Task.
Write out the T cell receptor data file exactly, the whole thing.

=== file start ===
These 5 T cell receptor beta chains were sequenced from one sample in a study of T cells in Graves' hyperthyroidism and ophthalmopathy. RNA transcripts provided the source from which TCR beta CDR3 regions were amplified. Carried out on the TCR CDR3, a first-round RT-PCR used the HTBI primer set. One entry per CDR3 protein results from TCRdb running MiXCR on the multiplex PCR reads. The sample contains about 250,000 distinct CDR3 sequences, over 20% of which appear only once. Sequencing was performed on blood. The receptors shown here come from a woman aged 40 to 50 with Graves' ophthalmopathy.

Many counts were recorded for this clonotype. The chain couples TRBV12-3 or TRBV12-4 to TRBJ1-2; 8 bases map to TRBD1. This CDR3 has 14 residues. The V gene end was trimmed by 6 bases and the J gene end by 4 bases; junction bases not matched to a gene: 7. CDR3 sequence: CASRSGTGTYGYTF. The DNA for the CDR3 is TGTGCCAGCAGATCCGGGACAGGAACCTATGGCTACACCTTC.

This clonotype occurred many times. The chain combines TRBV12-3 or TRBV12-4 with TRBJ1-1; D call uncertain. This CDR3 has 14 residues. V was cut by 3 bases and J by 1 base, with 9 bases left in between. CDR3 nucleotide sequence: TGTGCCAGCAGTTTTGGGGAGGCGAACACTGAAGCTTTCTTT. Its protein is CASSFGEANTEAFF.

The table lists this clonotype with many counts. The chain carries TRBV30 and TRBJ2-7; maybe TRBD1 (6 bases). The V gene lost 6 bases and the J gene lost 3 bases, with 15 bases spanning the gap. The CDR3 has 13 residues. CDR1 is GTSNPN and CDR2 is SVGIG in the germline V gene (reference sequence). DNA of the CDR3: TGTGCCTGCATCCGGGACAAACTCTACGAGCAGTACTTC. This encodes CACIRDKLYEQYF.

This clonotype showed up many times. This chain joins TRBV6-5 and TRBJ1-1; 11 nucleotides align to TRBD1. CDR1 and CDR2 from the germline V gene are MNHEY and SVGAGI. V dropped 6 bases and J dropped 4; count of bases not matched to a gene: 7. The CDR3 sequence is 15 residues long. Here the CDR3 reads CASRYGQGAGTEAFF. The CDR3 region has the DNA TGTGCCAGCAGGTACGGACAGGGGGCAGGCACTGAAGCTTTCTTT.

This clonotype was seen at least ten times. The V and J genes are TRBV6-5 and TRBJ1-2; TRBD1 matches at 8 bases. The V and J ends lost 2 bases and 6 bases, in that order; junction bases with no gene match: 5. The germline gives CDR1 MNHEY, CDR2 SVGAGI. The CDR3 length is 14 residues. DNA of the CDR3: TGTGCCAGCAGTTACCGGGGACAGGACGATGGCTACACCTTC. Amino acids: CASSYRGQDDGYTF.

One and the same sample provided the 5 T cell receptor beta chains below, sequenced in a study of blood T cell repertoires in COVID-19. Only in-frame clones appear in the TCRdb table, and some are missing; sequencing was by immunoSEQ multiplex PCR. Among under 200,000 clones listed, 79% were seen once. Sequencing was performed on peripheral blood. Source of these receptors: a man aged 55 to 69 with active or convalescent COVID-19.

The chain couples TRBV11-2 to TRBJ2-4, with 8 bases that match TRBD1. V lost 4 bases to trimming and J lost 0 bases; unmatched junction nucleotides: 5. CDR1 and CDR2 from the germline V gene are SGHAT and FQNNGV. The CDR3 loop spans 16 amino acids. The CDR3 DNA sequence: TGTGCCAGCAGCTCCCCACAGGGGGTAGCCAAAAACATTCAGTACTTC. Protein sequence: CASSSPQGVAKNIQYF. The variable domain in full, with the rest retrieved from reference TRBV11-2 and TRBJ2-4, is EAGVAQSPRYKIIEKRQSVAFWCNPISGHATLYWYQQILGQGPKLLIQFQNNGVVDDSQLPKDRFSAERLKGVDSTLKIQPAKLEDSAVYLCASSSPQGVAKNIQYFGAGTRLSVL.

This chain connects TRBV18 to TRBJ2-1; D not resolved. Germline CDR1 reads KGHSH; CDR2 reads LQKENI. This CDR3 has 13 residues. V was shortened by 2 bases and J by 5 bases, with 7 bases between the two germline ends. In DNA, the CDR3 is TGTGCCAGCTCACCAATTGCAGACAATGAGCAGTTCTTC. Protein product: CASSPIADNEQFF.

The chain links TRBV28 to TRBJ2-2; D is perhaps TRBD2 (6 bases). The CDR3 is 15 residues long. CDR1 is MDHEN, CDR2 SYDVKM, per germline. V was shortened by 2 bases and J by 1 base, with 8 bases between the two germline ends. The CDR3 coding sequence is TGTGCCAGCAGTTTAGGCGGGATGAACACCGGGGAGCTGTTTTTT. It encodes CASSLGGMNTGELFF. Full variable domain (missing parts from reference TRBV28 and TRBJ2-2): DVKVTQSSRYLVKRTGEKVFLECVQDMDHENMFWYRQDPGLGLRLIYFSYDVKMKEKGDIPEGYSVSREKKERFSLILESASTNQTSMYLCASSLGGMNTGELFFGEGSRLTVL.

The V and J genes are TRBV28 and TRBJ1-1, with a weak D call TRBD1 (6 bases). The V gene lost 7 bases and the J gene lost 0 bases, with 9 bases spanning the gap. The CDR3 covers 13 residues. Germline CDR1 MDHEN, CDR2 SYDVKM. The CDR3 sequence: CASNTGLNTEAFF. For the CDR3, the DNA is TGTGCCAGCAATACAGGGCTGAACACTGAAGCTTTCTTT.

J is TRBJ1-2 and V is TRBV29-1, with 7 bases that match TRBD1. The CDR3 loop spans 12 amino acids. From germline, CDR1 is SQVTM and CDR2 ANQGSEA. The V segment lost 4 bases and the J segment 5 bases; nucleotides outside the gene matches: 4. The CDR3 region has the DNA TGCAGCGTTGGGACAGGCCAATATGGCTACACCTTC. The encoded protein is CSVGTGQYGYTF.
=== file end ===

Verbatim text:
These 5 T cell receptor beta chains were sequenced from one sample in a study of T cells in Graves' hyperthyroidism and ophthalmopathy. RNA transcripts provided the source from which TCR beta CDR3 regions were amplified. Carried out on the TCR CDR3, a first-round RT-PCR used the HTBI primer set. One entry per CDR3 protein results from TCRdb running MiXCR on the multiplex PCR reads. The sample contains about 250,000 distinct CDR3 sequences, over 20% of which appear only once. Sequencing was performed on blood. The receptors shown here come from a woman aged 40 to 50 with Graves' ophthalmopathy.

Many counts were recorded for this clonotype. The chain couples TRBV12-3 or TRBV12-4 to TRBJ1-2; 8 bases map to TRBD1. This CDR3 has 14 residues. The V gene end was trimmed by 6 bases and the J gene end by 4 bases; junction bases not matched to a gene: 7. CDR3 sequence: CASRSGTGTYGYTF. The DNA for the CDR3 is TGTGCCAGCAGATCCGGGACAGGAACCTATGGCTACACCTTC.

This clonotype occurred many times. The chain combines TRBV12-3 or TRBV12-4 with TRBJ1-1; D call uncertain. This CDR3 has 14 residues. V was cut by 3 bases and J by 1 base, with 9 bases left in between. CDR3 nucleotide sequence: TGTGCCAGCAGTTTTGGGGAGGCGAACACTGAAGCTTTCTTT. Its protein is CASSFGEANTEAFF.

The table lists this clonotype with many counts. The chain carries TRBV30 and TRBJ2-7; maybe TRBD1 (6 bases). The V gene lost 6 bases and the J gene lost 3 bases, with 15 bases spanning the gap. The CDR3 has 13 residues. CDR1 is GTSNPN and CDR2 is SVGIG in the germline V gene (reference sequence). DNA of the CDR3: TGTGCCTGCATCCGGGACAAACTCTACGAGCAGTACTTC. This encodes CACIRDKLYEQYF.

This clonotype showed up many times. This chain joins TRBV6-5 and TRBJ1-1; 11 nucleotides align to TRBD1. CDR1 and CDR2 from the germline V gene are MNHEY and SVGAGI. V dropped 6 bases and J dropped 4; count of bases not matched to a gene: 7. The CDR3 sequence is 15 residues long. Here the CDR3 reads CASRYGQGAGTEAFF. The CDR3 region has the DNA TGTGCCAGCAGGTACGGACAGGGGGCAGGCACTGAAGCTTTCTTT.

This clonotype was seen at least ten times. The V and J genes are TRBV6-5 and TRBJ1-2; TRBD1 matches at 8 bases. The V and J ends lost 2 bases and 6 bases, in that order; junction bases with no gene match: 5. The germline gives CDR1 MNHEY, CDR2 SVGAGI. The CDR3 length is 14 residues. DNA of the CDR3: TGTGCCAGCAGTTACCGGGGACAGGACGATGGCTACACCTTC. Amino acids: CASSYRGQDDGYTF.

One and the same sample provided the 5 T cell receptor beta chains below, sequenced in a study of blood T cell repertoires in COVID-19. Only in-frame clones appear in the TCRdb table, and some are missing; sequencing was by immunoSEQ multiplex PCR. Among under 200,000 clones listed, 79% were seen once. Sequencing was performed on peripheral blood. Source of these receptors: a man aged 55 to 69 with active or convalescent COVID-19.

The chain couples TRBV11-2 to TRBJ2-4, with 8 bases that match TRBD1. V lost 4 bases to trimming and J lost 0 bases; unmatched junction nucleotides: 5. CDR1 and CDR2 from the germline V gene are SGHAT and FQNNGV. The CDR3 loop spans 16 amino acids. The CDR3 DNA sequence: TGTGCCAGCAGCTCCCCACAGGGGGTAGCCAAAAACATTCAGTACTTC. Protein sequence: CASSSPQGVAKNIQYF. The variable domain in full, with the rest retrieved from reference TRBV11-2 and TRBJ2-4, is EAGVAQSPRYKIIEKRQSVAFWCNPISGHATLYWYQQILGQGPKLLIQFQNNGVVDDSQLPKDRFSAERLKGVDSTLKIQPAKLEDSAVYLCASSSPQGVAKNIQYFGAGTRLSVL.

This chain connects TRBV18 to TRBJ2-1; D not resolved. Germline CDR1 reads KGHSH; CDR2 reads LQKENI. This CDR3 has 13 residues. V was shortened by 2 bases and J by 5 bases, with 7 bases between the two germline ends. In DNA, the CDR3 is TGTGCCAGCTCACCAATTGCAGACAATGAGCAGTTCTTC. Protein product: CASSPIADNEQFF.

The chain links TRBV28 to TRBJ2-2; D is perhaps TRBD2 (6 bases). The CDR3 is 15 residues long. CDR1 is MDHEN, CDR2 SYDVKM, per germline. V was shortened by 2 bases and J by 1 base, with 8 bases between the two germline ends. The CDR3 coding sequence is TGTGCCAGCAGTTTAGGCGGGATGAACACCGGGGAGCTGTTTTTT. It encodes CASSLGGMNTGELFF. Full variable domain (missing parts from reference TRBV28 and TRBJ2-2): DVKVTQSSRYLVKRTGEKVFLECVQDMDHENMFWYRQDPGLGLRLIYFSYDVKMKEKGDIPEGYSVSREKKERFSLILESASTNQTSMYLCASSLGGMNTGELFFGEGSRLTVL.

The V and J genes are TRBV28 and TRBJ1-1, with a weak D call TRBD1 (6 bases). The V gene lost 7 bases and the J gene lost 0 bases, with 9 bases spanning the gap. The CDR3 covers 13 residues. Germline CDR1 MDHEN, CDR2 SYDVKM. The CDR3 sequence: CASNTGLNTEAFF. For the CDR3, the DNA is TGTGCCAGCAATACAGGGCTGAACACTGAAGCTTTCTTT.

J is TRBJ1-2 and V is TRBV29-1, with 7 bases that match TRBD1. The CDR3 loop spans 12 amino acids. From germline, CDR1 is SQVTM and CDR2 ANQGSEA. The V segment lost 4 bases and the J segment 5 bases; nucleotides outside the gene matches: 4. The CDR3 region has the DNA TGCAGCGTTGGGACAGGCCAATATGGCTACACCTTC. The encoded protein is CSVGTGQYGYTF.